Breasts took centre stage on Facebook as a female blogger asked women to prove wrong an Iranian cleric who went about saying that cleavage causes earthquakes.
As a cyber-organized event dubbed "Boobquake" got underway, a temblor measuring 6.5 on the Richter scale hit Taiwan prompting playful online banter about whether there was merit to the cleric's contention.
AdvertisementMore than 55,000 people were backing the official "Boobquake" page of Jennifer McCreight, a self-described "geeky, perverted atheist feminist" putting her D-cup breasts where her mouth is.
"No, the Taiwan earthquake is not statistically significant -- yet," the college senior said in an update to her blog.
"If we get many of a similar magnitude in the next 24 hours, then we might start worshiping the power of immodesty."
McCreight, who lives in the US state of Indiana, used the world's leading social network and microblogging service Twitter to enlist women worldwide to test the cleric's assertion that sexy women can make the ground shake.
"Many women who do not dress modestly... lead young men astray, corrupting their chastity and spread adultery in society, which (consequently) increases earthquakes," Hojatoleslam Kazem Sedighi was quoted last week as saying by Iranian media.
What started as a barbed poke at what she saw as bad science on the cleric's part won a passionate following as it bounced around the Internet, and by Monday a pair of Boobquake rallies were planned.
Online shop Zazzle.com embraced the movement, selling "Boobquake 2010" t-shirts with pink ribbon designs. Money made from selling the shirts was to go to fight breast cancer.
"Who can resist the opportunity to show cleavage for a good cause?" a Twitter user with the screen name MBodman 88 asked rhetorically in a tweet. "Really, everybody wins today."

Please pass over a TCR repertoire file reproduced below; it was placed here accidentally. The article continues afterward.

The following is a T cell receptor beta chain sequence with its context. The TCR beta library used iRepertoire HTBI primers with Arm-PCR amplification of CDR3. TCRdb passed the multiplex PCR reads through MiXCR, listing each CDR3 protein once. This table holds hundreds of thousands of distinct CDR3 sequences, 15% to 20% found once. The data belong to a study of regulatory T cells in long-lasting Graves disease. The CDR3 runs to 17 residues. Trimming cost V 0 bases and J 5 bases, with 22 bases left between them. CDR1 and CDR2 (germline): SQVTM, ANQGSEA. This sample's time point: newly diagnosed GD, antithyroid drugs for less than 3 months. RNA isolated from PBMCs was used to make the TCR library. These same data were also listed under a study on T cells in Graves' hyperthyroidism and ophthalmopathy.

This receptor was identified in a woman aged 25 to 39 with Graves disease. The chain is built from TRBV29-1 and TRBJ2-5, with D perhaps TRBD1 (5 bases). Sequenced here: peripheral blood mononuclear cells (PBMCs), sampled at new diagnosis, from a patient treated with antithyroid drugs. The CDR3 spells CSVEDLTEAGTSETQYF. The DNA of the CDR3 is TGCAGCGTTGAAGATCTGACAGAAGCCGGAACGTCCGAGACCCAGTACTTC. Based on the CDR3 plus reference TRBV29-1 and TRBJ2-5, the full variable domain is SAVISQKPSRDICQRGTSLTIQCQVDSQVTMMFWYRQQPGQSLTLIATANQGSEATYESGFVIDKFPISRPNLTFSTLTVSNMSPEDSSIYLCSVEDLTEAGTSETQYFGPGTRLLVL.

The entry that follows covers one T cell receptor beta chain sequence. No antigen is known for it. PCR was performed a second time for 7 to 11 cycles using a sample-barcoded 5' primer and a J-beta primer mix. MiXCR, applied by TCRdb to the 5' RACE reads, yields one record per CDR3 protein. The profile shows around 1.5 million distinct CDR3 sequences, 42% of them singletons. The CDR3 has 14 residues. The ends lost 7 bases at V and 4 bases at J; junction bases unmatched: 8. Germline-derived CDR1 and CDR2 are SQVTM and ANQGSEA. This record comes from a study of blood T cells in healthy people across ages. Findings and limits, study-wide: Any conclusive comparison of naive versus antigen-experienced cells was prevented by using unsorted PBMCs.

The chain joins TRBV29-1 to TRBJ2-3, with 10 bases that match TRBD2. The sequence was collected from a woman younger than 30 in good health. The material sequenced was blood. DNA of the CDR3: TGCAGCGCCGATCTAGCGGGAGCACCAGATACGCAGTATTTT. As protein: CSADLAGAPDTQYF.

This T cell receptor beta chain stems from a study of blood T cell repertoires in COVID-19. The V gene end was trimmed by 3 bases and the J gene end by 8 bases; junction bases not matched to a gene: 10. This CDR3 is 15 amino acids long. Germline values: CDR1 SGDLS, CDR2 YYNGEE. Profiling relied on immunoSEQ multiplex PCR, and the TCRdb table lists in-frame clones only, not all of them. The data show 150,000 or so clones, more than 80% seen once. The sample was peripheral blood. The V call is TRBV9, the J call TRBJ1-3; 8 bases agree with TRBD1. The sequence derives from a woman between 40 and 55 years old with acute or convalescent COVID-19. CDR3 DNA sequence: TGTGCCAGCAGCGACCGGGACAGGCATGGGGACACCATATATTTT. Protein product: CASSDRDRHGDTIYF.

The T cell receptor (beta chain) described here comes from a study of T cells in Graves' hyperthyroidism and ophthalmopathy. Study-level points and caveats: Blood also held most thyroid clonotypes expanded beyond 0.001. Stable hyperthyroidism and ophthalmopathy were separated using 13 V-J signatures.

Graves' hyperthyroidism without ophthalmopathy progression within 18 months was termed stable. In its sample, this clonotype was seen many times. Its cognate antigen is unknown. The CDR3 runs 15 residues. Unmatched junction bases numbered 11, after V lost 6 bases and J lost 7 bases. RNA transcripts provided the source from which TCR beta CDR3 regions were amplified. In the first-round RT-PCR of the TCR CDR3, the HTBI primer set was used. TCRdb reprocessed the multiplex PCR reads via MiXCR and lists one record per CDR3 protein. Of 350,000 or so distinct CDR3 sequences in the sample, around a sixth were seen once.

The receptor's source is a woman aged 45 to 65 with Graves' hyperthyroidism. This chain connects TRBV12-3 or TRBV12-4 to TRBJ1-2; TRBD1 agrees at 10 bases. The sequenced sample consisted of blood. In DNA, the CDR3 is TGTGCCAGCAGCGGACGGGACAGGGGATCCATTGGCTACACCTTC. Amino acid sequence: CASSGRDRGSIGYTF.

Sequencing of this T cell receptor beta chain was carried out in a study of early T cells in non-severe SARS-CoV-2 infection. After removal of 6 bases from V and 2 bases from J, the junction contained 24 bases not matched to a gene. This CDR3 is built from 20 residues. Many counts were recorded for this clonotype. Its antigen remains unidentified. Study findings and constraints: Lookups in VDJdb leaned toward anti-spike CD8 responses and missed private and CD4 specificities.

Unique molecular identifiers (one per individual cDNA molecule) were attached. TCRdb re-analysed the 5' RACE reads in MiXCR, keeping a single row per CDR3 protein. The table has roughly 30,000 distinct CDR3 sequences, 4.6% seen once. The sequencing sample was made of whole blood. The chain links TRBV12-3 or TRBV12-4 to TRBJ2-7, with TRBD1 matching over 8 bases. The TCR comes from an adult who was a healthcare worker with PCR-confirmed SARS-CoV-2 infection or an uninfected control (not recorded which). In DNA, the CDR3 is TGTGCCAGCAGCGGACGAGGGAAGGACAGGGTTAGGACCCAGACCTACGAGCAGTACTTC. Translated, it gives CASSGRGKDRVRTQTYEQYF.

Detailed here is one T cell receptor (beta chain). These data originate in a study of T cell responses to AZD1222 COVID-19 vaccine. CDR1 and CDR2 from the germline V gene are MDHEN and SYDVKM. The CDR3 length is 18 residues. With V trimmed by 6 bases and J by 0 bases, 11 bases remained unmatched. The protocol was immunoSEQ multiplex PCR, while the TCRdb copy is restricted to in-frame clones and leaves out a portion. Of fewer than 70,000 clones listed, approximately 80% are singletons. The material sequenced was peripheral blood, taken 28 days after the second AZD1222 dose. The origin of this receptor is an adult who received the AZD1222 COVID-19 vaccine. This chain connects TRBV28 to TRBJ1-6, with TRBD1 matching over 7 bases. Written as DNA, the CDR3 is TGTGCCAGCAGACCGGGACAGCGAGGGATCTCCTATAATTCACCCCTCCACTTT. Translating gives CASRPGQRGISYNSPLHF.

McCreight chose a titillating low-cut red blouse with spaghetti string straps for the day, posting a photo of herself at her blog online at blaghag.com.
She rejected the notion that accentuating her breasts caused an earthquake in Taiwan, saying she would only consider taking credit for temblors in her time zone. She pointed out that there are known natural causes for earthquakes.
"I encourage other female skeptics to join me and embrace the supposed supernatural power of their breasts," McCreight said on the Boobquake Facebook page. "Or short shorts, if that's your preferred form of immodesty."
While the Boobquake rallies were lightly attended, messages flooding Twitter and Facebook indicated that women were planning to slip on skimpier or tighter tops in solidarity with the message to keep science and sexuality separate.
A blogger at Iran.com invited about 100 men and women friends to take part in Boobquake as a provocative way to advocate support of science.
"I can just have a good laugh," Azarin Sadegh wrote at Iran.com. "But for the women living in Iran, it is not a joke. This is just the red flag, the starting whistle for the Basij and Hejab patrols to go after them.
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